It's been below a million only once in the last 40 years.

Overall car production in the UK could fall to below a million for only the second time since the 1980s as a result of the coronavirus pandemic.

In April last year, 71,000 cars were produced in the UK, but this April, just 197 new cars rolled off the production line according to the Society of Motor Manufacturers and Traders.

As a result, the SMMT is predicting this year's output to be around 870,000. The lowest number in recent years was 999,460, which occurred in 2009 amid the global financial crisis. Prior to that, car production in the UK hadn't dropped below 1 million units since the 1980s.

Nissan Juke production at Sunderland UK plant

Car factories across the country have started to re-open after being temporarily closed because of the crisis. Nissan's Sunderland factory (pictured), the biggest car factory in the UK, is set to resume operations later in June.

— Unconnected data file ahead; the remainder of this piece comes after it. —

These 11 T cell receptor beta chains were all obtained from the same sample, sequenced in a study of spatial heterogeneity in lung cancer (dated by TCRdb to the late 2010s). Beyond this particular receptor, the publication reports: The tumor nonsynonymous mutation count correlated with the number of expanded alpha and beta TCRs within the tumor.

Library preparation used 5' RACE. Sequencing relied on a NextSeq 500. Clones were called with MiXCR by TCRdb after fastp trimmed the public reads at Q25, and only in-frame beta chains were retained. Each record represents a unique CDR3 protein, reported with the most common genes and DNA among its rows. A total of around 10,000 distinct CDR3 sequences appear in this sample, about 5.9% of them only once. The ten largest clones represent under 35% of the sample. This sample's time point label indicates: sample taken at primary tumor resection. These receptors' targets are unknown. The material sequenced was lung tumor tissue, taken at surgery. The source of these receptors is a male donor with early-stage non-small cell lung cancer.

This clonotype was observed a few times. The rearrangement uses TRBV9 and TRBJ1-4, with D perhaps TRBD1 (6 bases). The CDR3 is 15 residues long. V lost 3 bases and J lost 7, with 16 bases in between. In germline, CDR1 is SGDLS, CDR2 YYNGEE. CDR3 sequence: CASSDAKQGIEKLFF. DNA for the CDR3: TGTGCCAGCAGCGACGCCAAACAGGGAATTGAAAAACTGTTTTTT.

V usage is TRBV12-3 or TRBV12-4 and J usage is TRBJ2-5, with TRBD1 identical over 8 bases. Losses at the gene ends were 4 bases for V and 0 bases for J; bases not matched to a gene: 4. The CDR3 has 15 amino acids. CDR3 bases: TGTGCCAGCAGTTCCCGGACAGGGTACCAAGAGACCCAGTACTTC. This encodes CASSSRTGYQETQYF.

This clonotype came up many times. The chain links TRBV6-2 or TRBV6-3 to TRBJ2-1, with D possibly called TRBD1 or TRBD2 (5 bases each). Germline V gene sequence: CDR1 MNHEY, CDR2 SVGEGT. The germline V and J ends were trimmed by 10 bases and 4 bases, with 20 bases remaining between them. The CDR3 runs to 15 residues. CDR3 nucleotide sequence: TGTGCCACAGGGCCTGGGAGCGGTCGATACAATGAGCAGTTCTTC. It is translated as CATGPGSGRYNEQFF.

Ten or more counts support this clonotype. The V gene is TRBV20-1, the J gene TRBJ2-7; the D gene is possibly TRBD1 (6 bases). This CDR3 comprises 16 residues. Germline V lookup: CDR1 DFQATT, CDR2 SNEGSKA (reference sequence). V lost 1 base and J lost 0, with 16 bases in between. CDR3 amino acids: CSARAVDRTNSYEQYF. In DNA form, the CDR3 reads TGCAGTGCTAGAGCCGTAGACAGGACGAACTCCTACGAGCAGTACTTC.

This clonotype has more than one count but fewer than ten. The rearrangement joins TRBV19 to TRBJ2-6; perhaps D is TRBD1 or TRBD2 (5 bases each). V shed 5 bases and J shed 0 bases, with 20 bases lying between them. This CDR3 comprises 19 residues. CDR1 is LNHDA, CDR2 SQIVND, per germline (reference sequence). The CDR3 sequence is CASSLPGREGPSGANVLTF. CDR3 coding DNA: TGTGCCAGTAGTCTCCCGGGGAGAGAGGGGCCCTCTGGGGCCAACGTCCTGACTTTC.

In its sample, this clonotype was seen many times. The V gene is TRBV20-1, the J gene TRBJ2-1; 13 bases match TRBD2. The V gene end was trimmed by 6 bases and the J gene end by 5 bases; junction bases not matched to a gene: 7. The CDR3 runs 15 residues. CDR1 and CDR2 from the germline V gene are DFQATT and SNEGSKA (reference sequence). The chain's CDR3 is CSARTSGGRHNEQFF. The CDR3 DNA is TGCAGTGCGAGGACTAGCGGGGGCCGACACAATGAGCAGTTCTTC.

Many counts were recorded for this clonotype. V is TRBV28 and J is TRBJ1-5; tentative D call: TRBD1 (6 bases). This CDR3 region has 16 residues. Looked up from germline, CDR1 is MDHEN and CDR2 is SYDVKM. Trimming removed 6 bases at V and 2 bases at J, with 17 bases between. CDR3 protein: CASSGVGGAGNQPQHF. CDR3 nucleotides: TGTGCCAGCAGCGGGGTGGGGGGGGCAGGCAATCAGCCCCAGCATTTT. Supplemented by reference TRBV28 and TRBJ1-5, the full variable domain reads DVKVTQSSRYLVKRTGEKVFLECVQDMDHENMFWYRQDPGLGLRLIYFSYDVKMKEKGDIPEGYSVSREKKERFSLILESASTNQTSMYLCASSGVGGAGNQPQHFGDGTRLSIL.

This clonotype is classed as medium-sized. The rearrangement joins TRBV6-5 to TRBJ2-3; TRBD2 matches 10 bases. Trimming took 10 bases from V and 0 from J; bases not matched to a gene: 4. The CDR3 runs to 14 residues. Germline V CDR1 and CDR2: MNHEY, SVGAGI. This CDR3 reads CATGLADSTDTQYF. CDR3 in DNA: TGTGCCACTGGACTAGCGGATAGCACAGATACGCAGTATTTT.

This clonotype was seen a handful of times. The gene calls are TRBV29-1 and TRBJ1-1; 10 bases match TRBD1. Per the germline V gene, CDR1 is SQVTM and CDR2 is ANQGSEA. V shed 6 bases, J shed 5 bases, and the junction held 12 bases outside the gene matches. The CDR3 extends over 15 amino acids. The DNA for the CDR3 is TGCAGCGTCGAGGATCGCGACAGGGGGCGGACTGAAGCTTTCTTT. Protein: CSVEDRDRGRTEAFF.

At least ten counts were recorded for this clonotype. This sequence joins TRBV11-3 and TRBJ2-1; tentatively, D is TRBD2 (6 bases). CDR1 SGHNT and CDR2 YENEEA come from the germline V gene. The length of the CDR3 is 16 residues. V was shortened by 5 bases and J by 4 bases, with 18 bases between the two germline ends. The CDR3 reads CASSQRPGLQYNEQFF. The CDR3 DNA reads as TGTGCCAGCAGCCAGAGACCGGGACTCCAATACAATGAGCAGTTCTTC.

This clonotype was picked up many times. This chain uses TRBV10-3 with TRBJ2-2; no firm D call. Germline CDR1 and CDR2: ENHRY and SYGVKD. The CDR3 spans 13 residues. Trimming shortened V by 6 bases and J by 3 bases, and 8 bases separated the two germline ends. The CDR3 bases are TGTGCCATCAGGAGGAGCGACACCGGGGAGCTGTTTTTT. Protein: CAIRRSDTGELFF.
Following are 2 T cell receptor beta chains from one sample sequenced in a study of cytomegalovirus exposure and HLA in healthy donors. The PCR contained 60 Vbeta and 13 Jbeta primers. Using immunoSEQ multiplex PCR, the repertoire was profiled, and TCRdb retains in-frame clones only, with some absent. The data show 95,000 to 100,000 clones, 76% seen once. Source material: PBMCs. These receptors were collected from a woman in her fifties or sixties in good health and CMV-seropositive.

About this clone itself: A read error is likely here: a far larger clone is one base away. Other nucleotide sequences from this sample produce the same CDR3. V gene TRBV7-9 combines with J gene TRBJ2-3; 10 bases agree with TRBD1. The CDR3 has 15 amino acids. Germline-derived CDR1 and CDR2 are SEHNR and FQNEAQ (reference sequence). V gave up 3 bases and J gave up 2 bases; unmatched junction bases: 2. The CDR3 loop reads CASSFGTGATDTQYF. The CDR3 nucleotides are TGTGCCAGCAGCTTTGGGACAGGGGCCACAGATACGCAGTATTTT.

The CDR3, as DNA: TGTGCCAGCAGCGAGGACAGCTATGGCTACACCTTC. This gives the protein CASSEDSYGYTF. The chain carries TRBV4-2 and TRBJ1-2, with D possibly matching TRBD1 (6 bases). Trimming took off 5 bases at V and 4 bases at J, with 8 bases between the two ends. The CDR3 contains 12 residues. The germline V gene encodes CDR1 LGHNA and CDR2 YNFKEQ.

"We need government to work with us to accelerate this fundamentally strong sector's recovery, stimulate investment and safeguard jobs," SMMT CEO Mike Hawes said of the automotive sector's recovery.

Overall it is thought that Britain's economy could shrink by 13 percent, which would be its biggest recession in around 300 years, with up to two million people losing their jobs. But that wouldn't be the only thing hampering the car industry, with diesel demand still slumping and the costs of moving over to alternative propulsion technologies still high.